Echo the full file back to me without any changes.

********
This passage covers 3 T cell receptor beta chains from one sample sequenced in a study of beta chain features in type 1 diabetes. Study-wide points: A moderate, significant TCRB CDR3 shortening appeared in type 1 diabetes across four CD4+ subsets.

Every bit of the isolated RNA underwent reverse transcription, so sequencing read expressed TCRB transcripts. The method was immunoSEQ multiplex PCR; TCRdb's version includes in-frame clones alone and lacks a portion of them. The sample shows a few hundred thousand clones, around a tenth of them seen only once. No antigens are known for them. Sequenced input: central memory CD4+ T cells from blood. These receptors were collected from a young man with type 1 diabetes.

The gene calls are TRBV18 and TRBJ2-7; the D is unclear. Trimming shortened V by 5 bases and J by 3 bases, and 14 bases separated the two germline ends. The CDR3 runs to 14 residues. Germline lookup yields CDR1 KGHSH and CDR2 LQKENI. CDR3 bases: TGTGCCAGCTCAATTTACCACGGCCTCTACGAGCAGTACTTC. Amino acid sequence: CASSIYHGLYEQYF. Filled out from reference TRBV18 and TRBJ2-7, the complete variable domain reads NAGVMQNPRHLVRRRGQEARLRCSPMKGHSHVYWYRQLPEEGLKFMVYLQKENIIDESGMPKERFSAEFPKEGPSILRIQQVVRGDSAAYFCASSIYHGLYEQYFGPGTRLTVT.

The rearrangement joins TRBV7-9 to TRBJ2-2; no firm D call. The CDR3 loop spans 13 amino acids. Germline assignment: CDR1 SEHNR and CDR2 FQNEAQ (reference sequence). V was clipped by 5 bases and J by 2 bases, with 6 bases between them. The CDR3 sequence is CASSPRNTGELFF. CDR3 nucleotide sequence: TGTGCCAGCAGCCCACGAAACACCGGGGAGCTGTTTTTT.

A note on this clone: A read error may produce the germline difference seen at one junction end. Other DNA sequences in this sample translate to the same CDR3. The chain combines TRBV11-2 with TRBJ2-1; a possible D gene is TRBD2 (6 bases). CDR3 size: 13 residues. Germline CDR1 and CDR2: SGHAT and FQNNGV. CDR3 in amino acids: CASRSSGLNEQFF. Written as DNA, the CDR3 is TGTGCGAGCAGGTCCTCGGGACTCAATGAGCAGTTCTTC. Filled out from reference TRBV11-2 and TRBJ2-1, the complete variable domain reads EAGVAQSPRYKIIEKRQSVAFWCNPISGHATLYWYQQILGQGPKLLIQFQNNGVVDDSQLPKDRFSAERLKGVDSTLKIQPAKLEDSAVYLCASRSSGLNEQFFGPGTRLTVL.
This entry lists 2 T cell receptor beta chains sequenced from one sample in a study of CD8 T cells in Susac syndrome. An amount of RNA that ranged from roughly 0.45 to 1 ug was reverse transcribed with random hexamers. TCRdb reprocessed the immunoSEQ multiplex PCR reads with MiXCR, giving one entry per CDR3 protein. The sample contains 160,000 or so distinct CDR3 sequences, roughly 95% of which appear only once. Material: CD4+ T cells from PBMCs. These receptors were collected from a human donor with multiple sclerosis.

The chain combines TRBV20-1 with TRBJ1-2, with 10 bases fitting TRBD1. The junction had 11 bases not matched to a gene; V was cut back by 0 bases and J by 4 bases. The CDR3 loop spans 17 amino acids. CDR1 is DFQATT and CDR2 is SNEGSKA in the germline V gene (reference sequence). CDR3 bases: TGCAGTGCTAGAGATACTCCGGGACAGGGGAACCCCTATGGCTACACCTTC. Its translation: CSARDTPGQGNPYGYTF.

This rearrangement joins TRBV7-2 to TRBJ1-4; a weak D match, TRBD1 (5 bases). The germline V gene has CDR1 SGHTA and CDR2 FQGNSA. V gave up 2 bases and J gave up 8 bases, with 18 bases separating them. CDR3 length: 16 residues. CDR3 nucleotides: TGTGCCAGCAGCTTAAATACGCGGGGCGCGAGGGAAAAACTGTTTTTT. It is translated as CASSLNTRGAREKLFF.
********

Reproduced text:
This passage covers 3 T cell receptor beta chains from one sample sequenced in a study of beta chain features in type 1 diabetes. Study-wide points: A moderate, significant TCRB CDR3 shortening appeared in type 1 diabetes across four CD4+ subsets.

Every bit of the isolated RNA underwent reverse transcription, so sequencing read expressed TCRB transcripts. The method was immunoSEQ multiplex PCR; TCRdb's version includes in-frame clones alone and lacks a portion of them. The sample shows a few hundred thousand clones, around a tenth of them seen only once. No antigens are known for them. Sequenced input: central memory CD4+ T cells from blood. These receptors were collected from a young man with type 1 diabetes.

The gene calls are TRBV18 and TRBJ2-7; the D is unclear. Trimming shortened V by 5 bases and J by 3 bases, and 14 bases separated the two germline ends. The CDR3 runs to 14 residues. Germline lookup yields CDR1 KGHSH and CDR2 LQKENI. CDR3 bases: TGTGCCAGCTCAATTTACCACGGCCTCTACGAGCAGTACTTC. Amino acid sequence: CASSIYHGLYEQYF. Filled out from reference TRBV18 and TRBJ2-7, the complete variable domain reads NAGVMQNPRHLVRRRGQEARLRCSPMKGHSHVYWYRQLPEEGLKFMVYLQKENIIDESGMPKERFSAEFPKEGPSILRIQQVVRGDSAAYFCASSIYHGLYEQYFGPGTRLTVT.

The rearrangement joins TRBV7-9 to TRBJ2-2; no firm D call. The CDR3 loop spans 13 amino acids. Germline assignment: CDR1 SEHNR and CDR2 FQNEAQ (reference sequence). V was clipped by 5 bases and J by 2 bases, with 6 bases between them. The CDR3 sequence is CASSPRNTGELFF. CDR3 nucleotide sequence: TGTGCCAGCAGCCCACGAAACACCGGGGAGCTGTTTTTT.

A note on this clone: A read error may produce the germline difference seen at one junction end. Other DNA sequences in this sample translate to the same CDR3. The chain combines TRBV11-2 with TRBJ2-1; a possible D gene is TRBD2 (6 bases). CDR3 size: 13 residues. Germline CDR1 and CDR2: SGHAT and FQNNGV. CDR3 in amino acids: CASRSSGLNEQFF. Written as DNA, the CDR3 is TGTGCGAGCAGGTCCTCGGGACTCAATGAGCAGTTCTTC. Filled out from reference TRBV11-2 and TRBJ2-1, the complete variable domain reads EAGVAQSPRYKIIEKRQSVAFWCNPISGHATLYWYQQILGQGPKLLIQFQNNGVVDDSQLPKDRFSAERLKGVDSTLKIQPAKLEDSAVYLCASRSSGLNEQFFGPGTRLTVL.
This entry lists 2 T cell receptor beta chains sequenced from one sample in a study of CD8 T cells in Susac syndrome. An amount of RNA that ranged from roughly 0.45 to 1 ug was reverse transcribed with random hexamers. TCRdb reprocessed the immunoSEQ multiplex PCR reads with MiXCR, giving one entry per CDR3 protein. The sample contains 160,000 or so distinct CDR3 sequences, roughly 95% of which appear only once. Material: CD4+ T cells from PBMCs. These receptors were collected from a human donor with multiple sclerosis.

The chain combines TRBV20-1 with TRBJ1-2, with 10 bases fitting TRBD1. The junction had 11 bases not matched to a gene; V was cut back by 0 bases and J by 4 bases. The CDR3 loop spans 17 amino acids. CDR1 is DFQATT and CDR2 is SNEGSKA in the germline V gene (reference sequence). CDR3 bases: TGCAGTGCTAGAGATACTCCGGGACAGGGGAACCCCTATGGCTACACCTTC. Its translation: CSARDTPGQGNPYGYTF.

This rearrangement joins TRBV7-2 to TRBJ1-4; a weak D match, TRBD1 (5 bases). The germline V gene has CDR1 SGHTA and CDR2 FQGNSA. V gave up 2 bases and J gave up 8 bases, with 18 bases separating them. CDR3 length: 16 residues. CDR3 nucleotides: TGTGCCAGCAGCTTAAATACGCGGGGCGCGAGGGAAAAACTGTTTTTT. It is translated as CASSLNTRGAREKLFF.